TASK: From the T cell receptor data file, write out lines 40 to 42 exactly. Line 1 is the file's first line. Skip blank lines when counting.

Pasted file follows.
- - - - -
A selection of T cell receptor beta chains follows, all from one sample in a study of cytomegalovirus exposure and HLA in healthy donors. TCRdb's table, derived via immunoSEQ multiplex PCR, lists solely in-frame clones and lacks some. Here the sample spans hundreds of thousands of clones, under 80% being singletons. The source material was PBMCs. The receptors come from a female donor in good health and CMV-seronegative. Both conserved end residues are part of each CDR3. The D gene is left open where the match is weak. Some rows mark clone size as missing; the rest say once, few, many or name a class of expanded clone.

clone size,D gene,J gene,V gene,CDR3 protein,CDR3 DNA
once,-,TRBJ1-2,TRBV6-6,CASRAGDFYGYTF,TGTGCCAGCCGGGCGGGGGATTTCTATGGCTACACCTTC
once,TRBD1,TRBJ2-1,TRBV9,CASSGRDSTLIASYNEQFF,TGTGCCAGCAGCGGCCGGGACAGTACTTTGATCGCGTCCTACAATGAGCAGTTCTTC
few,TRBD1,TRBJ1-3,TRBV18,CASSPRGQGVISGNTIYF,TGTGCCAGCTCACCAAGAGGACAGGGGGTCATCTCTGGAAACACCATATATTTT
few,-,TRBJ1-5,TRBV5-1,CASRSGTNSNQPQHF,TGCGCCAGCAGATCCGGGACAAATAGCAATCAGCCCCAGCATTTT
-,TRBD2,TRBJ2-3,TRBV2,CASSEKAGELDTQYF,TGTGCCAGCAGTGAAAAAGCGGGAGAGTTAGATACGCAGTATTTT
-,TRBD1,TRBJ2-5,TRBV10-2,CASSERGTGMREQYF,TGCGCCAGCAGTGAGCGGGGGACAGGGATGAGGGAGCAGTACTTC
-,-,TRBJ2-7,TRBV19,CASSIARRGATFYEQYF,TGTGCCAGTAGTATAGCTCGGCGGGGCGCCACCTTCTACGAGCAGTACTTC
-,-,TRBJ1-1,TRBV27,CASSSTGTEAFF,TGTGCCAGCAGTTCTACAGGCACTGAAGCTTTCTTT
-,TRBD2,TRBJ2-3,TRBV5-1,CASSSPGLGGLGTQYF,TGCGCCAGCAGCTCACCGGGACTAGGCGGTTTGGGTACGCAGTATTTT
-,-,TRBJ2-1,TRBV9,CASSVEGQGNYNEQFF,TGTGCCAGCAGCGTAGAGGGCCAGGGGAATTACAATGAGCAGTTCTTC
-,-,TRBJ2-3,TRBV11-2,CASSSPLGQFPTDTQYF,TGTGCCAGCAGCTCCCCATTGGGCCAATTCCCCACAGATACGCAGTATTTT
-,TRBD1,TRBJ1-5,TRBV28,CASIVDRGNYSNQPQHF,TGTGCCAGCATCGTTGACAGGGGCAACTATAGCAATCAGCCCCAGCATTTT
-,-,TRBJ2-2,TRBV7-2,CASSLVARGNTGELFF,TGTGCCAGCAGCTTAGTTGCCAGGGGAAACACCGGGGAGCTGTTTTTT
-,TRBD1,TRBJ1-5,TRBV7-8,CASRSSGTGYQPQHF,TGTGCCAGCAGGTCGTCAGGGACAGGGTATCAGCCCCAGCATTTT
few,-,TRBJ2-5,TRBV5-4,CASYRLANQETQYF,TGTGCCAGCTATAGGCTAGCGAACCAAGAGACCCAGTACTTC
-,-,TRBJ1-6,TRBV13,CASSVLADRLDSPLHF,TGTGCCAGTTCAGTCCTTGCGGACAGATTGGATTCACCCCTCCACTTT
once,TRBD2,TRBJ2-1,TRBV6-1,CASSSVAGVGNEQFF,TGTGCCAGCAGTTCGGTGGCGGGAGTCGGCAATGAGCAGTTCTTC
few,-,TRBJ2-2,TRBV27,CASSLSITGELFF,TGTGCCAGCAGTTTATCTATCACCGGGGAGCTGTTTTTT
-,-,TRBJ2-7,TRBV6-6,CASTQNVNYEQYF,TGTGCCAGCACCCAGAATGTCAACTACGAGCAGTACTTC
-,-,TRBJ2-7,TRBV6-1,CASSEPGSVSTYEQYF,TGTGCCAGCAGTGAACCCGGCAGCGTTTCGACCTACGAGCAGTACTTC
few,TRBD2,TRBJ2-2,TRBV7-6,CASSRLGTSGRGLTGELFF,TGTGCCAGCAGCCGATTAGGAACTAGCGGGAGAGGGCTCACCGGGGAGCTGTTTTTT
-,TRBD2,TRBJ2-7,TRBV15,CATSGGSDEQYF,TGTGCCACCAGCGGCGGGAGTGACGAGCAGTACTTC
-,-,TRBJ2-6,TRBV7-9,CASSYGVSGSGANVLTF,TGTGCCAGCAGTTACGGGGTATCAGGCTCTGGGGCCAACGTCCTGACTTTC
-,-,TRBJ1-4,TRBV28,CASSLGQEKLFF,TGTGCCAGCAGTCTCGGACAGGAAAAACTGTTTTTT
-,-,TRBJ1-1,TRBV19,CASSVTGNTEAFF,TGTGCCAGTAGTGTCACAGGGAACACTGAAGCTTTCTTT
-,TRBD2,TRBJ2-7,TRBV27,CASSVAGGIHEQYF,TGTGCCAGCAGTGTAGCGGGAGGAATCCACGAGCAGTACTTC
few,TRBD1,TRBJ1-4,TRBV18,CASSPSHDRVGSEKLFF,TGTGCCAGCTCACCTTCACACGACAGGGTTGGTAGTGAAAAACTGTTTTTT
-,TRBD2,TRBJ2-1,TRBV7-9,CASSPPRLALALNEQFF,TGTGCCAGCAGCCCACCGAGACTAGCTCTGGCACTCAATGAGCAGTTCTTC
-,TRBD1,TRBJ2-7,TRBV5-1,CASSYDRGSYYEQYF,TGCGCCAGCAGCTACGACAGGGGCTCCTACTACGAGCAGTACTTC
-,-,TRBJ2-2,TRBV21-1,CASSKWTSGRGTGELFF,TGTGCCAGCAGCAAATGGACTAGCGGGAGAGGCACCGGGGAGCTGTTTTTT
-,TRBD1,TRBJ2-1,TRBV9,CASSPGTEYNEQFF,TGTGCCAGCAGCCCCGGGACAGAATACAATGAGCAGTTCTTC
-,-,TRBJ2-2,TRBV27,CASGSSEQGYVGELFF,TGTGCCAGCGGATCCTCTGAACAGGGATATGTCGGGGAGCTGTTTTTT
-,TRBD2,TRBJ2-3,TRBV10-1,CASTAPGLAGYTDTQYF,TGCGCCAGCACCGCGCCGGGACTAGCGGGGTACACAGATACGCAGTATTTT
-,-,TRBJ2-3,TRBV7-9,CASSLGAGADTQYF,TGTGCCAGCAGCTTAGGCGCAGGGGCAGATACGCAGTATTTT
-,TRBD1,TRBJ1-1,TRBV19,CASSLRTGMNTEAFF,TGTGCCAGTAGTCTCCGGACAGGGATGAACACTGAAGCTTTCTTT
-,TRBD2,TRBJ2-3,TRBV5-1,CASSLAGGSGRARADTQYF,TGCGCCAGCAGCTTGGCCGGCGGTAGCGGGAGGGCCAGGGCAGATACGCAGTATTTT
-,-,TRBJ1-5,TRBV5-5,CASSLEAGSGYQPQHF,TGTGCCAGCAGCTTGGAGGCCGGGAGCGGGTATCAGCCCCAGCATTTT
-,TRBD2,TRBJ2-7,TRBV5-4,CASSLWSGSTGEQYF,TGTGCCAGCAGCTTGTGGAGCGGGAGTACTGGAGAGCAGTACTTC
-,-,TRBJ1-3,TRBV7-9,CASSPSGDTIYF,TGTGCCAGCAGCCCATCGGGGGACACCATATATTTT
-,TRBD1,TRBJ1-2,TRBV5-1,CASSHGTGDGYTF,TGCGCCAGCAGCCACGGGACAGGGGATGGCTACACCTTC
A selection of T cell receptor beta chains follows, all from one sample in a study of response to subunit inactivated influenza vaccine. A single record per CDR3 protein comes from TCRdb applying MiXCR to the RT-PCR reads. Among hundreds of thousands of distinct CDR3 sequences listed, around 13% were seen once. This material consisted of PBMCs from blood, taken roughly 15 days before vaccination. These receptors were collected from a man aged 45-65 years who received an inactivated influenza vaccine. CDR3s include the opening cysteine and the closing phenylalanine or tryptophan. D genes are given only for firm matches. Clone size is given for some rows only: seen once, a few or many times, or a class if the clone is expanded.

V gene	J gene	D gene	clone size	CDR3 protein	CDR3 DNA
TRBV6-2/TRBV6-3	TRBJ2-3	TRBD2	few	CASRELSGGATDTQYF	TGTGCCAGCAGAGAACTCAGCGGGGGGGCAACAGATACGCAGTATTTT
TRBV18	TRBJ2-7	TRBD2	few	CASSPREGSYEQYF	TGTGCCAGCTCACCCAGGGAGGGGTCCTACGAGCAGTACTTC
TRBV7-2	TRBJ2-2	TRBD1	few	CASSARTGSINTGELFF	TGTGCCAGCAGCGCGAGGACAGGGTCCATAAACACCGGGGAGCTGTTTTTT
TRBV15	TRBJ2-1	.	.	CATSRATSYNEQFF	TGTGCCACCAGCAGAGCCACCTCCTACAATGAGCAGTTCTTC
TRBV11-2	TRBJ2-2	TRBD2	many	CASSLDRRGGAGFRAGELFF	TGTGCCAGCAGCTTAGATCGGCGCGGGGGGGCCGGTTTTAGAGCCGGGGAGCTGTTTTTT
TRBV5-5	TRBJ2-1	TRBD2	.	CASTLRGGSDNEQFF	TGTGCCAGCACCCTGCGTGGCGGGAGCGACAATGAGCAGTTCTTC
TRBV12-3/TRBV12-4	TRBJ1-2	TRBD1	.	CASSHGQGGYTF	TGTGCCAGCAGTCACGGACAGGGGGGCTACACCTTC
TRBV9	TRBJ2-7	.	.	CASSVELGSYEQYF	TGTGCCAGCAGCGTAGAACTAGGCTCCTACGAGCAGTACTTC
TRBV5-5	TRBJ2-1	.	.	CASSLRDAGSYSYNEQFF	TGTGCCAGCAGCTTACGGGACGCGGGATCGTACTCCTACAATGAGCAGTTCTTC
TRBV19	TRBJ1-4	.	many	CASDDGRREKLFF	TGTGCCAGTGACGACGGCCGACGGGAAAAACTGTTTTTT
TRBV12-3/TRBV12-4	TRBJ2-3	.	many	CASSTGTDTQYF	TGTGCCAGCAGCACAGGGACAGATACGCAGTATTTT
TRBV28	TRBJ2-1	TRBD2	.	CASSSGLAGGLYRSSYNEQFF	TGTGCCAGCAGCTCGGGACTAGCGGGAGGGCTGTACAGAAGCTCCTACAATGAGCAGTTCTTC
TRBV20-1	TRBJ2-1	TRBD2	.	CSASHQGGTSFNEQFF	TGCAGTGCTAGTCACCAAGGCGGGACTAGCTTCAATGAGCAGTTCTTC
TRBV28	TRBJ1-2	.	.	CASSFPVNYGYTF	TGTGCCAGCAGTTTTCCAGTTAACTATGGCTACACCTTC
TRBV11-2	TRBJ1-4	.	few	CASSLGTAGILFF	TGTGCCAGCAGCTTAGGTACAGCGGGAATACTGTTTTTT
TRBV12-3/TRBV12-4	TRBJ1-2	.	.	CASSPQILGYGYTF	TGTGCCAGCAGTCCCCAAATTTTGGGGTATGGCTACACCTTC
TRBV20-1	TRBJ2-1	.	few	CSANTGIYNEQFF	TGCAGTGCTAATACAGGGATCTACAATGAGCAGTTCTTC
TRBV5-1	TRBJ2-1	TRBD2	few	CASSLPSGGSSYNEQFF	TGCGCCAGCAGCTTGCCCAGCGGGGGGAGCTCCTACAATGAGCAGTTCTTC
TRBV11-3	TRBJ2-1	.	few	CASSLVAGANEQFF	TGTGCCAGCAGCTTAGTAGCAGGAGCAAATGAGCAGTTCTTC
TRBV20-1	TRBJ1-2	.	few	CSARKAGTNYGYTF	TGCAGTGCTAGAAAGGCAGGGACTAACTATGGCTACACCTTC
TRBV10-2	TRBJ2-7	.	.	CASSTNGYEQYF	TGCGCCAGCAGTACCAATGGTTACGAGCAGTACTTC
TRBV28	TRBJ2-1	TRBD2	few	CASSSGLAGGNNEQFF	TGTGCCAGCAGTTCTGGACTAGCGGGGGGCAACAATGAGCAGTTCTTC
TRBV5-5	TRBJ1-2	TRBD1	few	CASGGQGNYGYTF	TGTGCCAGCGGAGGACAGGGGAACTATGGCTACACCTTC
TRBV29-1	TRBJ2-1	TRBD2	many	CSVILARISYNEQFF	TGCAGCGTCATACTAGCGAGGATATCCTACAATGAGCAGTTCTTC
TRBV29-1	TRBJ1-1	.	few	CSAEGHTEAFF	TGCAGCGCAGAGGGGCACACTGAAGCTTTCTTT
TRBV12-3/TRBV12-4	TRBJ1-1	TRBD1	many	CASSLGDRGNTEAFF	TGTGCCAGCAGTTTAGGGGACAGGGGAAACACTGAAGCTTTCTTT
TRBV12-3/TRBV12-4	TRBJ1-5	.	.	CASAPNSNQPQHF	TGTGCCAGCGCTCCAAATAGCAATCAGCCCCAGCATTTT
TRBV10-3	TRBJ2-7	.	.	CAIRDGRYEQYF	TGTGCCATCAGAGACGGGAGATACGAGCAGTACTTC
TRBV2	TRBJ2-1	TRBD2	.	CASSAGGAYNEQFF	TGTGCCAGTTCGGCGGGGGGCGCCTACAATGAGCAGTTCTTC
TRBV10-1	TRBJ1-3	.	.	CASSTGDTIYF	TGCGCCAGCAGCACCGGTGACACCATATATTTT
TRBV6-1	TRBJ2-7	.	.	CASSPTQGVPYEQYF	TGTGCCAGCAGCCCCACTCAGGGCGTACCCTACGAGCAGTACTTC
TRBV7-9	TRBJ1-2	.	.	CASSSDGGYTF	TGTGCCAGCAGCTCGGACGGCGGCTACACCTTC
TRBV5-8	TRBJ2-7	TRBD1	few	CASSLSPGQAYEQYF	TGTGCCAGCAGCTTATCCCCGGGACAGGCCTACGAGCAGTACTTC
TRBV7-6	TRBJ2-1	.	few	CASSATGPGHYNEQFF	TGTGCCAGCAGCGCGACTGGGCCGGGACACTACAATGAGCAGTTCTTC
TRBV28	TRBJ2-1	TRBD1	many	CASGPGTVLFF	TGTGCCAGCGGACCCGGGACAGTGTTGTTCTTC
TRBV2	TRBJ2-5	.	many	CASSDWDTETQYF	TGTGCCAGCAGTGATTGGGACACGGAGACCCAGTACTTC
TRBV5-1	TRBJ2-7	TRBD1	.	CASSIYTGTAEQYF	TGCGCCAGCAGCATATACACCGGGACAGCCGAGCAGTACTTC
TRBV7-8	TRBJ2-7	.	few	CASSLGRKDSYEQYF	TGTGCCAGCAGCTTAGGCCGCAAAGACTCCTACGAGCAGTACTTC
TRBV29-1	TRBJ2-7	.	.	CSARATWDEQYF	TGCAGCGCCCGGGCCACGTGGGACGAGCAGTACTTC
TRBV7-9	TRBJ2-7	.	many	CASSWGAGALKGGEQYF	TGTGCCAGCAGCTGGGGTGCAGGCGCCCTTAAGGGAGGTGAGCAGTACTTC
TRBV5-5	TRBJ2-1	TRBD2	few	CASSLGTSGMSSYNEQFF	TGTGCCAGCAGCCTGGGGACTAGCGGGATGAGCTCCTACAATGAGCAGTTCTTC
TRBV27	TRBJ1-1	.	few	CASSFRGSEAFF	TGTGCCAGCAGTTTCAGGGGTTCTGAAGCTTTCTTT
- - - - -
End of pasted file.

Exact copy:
-,TRBD2,TRBJ2-7,TRBV5-4,CASSLWSGSTGEQYF,TGTGCCAGCAGCTTGTGGAGCGGGAGTACTGGAGAGCAGTACTTC
-,-,TRBJ1-3,TRBV7-9,CASSPSGDTIYF,TGTGCCAGCAGCCCATCGGGGGACACCATATATTTT
-,TRBD1,TRBJ1-2,TRBV5-1,CASSHGTGDGYTF,TGCGCCAGCAGCCACGGGACAGGGGATGGCTACACCTTC